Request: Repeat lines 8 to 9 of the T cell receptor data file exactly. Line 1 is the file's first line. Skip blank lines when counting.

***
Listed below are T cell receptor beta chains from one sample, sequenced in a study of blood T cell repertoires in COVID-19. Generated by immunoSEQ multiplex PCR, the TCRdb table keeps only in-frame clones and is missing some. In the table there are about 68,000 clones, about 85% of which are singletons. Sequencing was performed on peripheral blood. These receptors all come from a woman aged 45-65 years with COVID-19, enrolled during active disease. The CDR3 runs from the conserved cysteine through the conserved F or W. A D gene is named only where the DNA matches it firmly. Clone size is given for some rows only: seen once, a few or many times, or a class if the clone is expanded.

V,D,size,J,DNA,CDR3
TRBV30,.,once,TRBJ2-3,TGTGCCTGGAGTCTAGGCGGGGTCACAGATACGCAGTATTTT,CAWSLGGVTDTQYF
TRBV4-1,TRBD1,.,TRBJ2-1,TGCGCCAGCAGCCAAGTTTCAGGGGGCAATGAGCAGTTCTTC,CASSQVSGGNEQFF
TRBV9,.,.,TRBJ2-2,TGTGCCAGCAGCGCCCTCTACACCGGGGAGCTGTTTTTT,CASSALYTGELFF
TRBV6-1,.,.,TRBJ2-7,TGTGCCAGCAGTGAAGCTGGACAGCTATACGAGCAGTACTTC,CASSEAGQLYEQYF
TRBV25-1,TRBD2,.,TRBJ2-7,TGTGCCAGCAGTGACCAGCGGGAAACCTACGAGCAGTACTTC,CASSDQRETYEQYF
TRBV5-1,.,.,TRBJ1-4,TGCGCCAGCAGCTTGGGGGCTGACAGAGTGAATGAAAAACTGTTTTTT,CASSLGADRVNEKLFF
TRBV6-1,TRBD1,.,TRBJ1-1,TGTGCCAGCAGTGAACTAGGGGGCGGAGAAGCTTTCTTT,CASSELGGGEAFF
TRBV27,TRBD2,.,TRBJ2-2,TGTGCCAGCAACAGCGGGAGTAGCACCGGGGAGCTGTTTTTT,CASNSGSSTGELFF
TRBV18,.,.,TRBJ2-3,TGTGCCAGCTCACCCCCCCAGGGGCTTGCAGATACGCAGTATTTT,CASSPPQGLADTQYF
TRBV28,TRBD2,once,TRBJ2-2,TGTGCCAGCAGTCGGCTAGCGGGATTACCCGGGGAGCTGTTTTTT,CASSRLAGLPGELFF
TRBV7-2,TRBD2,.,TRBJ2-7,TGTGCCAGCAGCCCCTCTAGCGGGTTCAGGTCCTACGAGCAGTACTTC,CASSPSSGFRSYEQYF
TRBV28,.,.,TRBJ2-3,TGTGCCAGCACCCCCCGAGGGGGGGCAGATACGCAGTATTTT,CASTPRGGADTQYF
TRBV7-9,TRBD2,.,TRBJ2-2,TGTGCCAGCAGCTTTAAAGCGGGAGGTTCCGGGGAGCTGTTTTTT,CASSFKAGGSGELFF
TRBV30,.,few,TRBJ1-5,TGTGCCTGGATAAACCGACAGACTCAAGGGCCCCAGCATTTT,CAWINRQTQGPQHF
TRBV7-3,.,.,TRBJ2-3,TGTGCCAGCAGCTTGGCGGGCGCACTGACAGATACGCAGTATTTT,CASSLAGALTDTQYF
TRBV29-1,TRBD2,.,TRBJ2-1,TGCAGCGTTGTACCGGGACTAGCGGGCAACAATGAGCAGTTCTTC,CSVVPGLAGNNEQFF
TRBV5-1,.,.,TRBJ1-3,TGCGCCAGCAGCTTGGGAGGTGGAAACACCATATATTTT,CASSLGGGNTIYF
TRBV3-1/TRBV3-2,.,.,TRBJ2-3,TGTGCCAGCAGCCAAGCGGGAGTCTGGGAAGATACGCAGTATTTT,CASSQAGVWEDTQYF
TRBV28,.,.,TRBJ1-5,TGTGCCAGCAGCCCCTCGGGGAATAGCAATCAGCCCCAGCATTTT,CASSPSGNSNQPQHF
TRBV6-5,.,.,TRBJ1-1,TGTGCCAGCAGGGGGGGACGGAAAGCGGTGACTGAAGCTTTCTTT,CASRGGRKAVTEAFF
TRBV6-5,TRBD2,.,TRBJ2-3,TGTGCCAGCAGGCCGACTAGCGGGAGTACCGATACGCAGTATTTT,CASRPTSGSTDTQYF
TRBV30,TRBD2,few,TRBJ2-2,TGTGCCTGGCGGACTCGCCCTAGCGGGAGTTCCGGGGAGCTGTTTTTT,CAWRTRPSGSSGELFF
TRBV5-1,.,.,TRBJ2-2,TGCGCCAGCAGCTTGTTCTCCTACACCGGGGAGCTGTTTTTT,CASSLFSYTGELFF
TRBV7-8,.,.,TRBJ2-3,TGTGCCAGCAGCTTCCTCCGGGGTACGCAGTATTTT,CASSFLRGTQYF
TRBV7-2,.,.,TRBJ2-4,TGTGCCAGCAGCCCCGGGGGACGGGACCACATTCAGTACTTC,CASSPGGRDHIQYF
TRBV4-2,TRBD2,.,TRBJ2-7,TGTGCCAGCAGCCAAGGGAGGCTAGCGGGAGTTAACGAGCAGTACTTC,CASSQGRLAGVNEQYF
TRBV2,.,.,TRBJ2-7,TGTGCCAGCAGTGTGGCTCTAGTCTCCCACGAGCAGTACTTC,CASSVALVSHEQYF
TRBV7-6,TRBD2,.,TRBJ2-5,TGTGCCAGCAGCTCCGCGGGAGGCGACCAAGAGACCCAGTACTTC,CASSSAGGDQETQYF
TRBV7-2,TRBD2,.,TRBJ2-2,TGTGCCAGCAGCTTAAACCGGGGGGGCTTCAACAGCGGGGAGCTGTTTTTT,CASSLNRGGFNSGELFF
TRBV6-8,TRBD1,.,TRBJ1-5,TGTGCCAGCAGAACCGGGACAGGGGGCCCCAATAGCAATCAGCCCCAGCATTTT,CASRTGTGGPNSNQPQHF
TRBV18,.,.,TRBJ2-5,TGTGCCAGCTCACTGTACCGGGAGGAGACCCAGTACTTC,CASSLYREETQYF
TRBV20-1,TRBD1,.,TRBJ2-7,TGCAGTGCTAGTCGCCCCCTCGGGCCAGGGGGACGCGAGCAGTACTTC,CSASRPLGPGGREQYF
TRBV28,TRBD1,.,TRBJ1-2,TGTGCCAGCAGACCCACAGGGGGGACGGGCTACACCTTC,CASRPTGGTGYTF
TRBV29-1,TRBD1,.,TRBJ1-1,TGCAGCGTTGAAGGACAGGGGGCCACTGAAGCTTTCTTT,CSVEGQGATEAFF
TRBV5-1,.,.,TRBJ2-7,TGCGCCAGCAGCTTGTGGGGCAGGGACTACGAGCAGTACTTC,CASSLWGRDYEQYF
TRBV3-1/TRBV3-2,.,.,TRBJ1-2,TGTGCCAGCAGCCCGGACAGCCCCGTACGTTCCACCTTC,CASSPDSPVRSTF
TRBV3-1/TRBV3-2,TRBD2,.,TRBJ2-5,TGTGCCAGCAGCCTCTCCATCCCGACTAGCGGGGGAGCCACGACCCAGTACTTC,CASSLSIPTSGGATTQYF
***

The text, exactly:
TRBV5-1,.,.,TRBJ1-4,TGCGCCAGCAGCTTGGGGGCTGACAGAGTGAATGAAAAACTGTTTTTT,CASSLGADRVNEKLFF
TRBV6-1,TRBD1,.,TRBJ1-1,TGTGCCAGCAGTGAACTAGGGGGCGGAGAAGCTTTCTTT,CASSELGGGEAFF